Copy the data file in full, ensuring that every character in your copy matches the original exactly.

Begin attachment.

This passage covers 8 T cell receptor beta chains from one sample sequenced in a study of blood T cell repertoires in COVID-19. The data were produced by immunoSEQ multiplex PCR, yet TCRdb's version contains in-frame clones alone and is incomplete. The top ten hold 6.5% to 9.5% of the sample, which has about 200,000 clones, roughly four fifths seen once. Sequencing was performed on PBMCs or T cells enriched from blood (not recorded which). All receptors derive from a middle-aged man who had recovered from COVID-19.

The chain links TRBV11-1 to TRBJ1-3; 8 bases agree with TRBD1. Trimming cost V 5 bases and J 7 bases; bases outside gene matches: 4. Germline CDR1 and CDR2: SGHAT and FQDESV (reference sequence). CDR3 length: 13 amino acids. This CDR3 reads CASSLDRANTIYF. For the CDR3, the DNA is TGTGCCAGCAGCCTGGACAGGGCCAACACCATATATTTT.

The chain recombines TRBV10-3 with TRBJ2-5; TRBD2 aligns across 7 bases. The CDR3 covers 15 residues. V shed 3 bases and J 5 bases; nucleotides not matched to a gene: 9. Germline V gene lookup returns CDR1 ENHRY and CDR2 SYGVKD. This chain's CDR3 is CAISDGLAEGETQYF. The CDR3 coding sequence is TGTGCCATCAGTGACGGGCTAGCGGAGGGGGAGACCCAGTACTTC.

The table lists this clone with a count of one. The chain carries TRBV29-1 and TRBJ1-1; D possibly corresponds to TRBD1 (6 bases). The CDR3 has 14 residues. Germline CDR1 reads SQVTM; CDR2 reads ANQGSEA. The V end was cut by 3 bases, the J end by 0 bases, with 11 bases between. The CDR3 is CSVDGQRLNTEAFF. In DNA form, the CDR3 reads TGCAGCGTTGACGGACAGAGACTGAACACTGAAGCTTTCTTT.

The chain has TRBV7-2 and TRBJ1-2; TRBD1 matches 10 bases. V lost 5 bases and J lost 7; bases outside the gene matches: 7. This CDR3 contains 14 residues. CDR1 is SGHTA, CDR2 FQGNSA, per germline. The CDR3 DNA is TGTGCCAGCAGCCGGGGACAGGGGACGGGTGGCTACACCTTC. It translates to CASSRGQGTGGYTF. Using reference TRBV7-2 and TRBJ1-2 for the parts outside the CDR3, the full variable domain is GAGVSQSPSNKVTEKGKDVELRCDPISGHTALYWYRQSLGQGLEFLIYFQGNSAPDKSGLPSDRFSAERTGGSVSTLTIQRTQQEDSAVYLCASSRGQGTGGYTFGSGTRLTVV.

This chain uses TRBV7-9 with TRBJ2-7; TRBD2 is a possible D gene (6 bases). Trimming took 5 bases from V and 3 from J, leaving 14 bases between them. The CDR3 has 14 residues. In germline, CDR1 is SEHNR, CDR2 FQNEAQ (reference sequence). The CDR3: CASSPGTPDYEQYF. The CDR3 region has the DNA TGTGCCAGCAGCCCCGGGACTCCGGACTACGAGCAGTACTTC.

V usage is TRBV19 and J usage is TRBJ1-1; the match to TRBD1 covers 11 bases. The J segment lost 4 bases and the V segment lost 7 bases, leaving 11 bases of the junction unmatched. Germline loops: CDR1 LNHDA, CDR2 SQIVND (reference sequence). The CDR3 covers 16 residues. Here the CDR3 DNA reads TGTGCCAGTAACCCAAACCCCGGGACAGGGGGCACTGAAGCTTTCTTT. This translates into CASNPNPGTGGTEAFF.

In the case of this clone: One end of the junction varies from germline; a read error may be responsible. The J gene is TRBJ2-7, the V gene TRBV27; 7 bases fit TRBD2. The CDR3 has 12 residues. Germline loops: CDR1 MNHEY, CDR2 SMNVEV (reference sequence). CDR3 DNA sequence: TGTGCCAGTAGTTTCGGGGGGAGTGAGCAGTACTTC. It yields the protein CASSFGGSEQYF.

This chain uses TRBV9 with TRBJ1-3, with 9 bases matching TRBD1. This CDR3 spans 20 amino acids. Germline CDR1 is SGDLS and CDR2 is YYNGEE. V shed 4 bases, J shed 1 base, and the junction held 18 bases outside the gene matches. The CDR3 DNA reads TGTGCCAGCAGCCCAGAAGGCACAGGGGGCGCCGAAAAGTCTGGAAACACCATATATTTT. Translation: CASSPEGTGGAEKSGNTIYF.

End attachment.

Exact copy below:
This passage covers 8 T cell receptor beta chains from one sample sequenced in a study of blood T cell repertoires in COVID-19. The data were produced by immunoSEQ multiplex PCR, yet TCRdb's version contains in-frame clones alone and is incomplete. The top ten hold 6.5% to 9.5% of the sample, which has about 200,000 clones, roughly four fifths seen once. Sequencing was performed on PBMCs or T cells enriched from blood (not recorded which). All receptors derive from a middle-aged man who had recovered from COVID-19.

The chain links TRBV11-1 to TRBJ1-3; 8 bases agree with TRBD1. Trimming cost V 5 bases and J 7 bases; bases outside gene matches: 4. Germline CDR1 and CDR2: SGHAT and FQDESV (reference sequence). CDR3 length: 13 amino acids. This CDR3 reads CASSLDRANTIYF. For the CDR3, the DNA is TGTGCCAGCAGCCTGGACAGGGCCAACACCATATATTTT.

The chain recombines TRBV10-3 with TRBJ2-5; TRBD2 aligns across 7 bases. The CDR3 covers 15 residues. V shed 3 bases and J 5 bases; nucleotides not matched to a gene: 9. Germline V gene lookup returns CDR1 ENHRY and CDR2 SYGVKD. This chain's CDR3 is CAISDGLAEGETQYF. The CDR3 coding sequence is TGTGCCATCAGTGACGGGCTAGCGGAGGGGGAGACCCAGTACTTC.

The table lists this clone with a count of one. The chain carries TRBV29-1 and TRBJ1-1; D possibly corresponds to TRBD1 (6 bases). The CDR3 has 14 residues. Germline CDR1 reads SQVTM; CDR2 reads ANQGSEA. The V end was cut by 3 bases, the J end by 0 bases, with 11 bases between. The CDR3 is CSVDGQRLNTEAFF. In DNA form, the CDR3 reads TGCAGCGTTGACGGACAGAGACTGAACACTGAAGCTTTCTTT.

The chain has TRBV7-2 and TRBJ1-2; TRBD1 matches 10 bases. V lost 5 bases and J lost 7; bases outside the gene matches: 7. This CDR3 contains 14 residues. CDR1 is SGHTA, CDR2 FQGNSA, per germline. The CDR3 DNA is TGTGCCAGCAGCCGGGGACAGGGGACGGGTGGCTACACCTTC. It translates to CASSRGQGTGGYTF. Using reference TRBV7-2 and TRBJ1-2 for the parts outside the CDR3, the full variable domain is GAGVSQSPSNKVTEKGKDVELRCDPISGHTALYWYRQSLGQGLEFLIYFQGNSAPDKSGLPSDRFSAERTGGSVSTLTIQRTQQEDSAVYLCASSRGQGTGGYTFGSGTRLTVV.

This chain uses TRBV7-9 with TRBJ2-7; TRBD2 is a possible D gene (6 bases). Trimming took 5 bases from V and 3 from J, leaving 14 bases between them. The CDR3 has 14 residues. In germline, CDR1 is SEHNR, CDR2 FQNEAQ (reference sequence). The CDR3: CASSPGTPDYEQYF. The CDR3 region has the DNA TGTGCCAGCAGCCCCGGGACTCCGGACTACGAGCAGTACTTC.

V usage is TRBV19 and J usage is TRBJ1-1; the match to TRBD1 covers 11 bases. The J segment lost 4 bases and the V segment lost 7 bases, leaving 11 bases of the junction unmatched. Germline loops: CDR1 LNHDA, CDR2 SQIVND (reference sequence). The CDR3 covers 16 residues. Here the CDR3 DNA reads TGTGCCAGTAACCCAAACCCCGGGACAGGGGGCACTGAAGCTTTCTTT. This translates into CASNPNPGTGGTEAFF.

In the case of this clone: One end of the junction varies from germline; a read error may be responsible. The J gene is TRBJ2-7, the V gene TRBV27; 7 bases fit TRBD2. The CDR3 has 12 residues. Germline loops: CDR1 MNHEY, CDR2 SMNVEV (reference sequence). CDR3 DNA sequence: TGTGCCAGTAGTTTCGGGGGGAGTGAGCAGTACTTC. It yields the protein CASSFGGSEQYF.

This chain uses TRBV9 with TRBJ1-3, with 9 bases matching TRBD1. This CDR3 spans 20 amino acids. Germline CDR1 is SGDLS and CDR2 is YYNGEE. V shed 4 bases, J shed 1 base, and the junction held 18 bases outside the gene matches. The CDR3 DNA reads TGTGCCAGCAGCCCAGAAGGCACAGGGGGCGCCGAAAAGTCTGGAAACACCATATATTTT. Translation: CASSPEGTGGAEKSGNTIYF.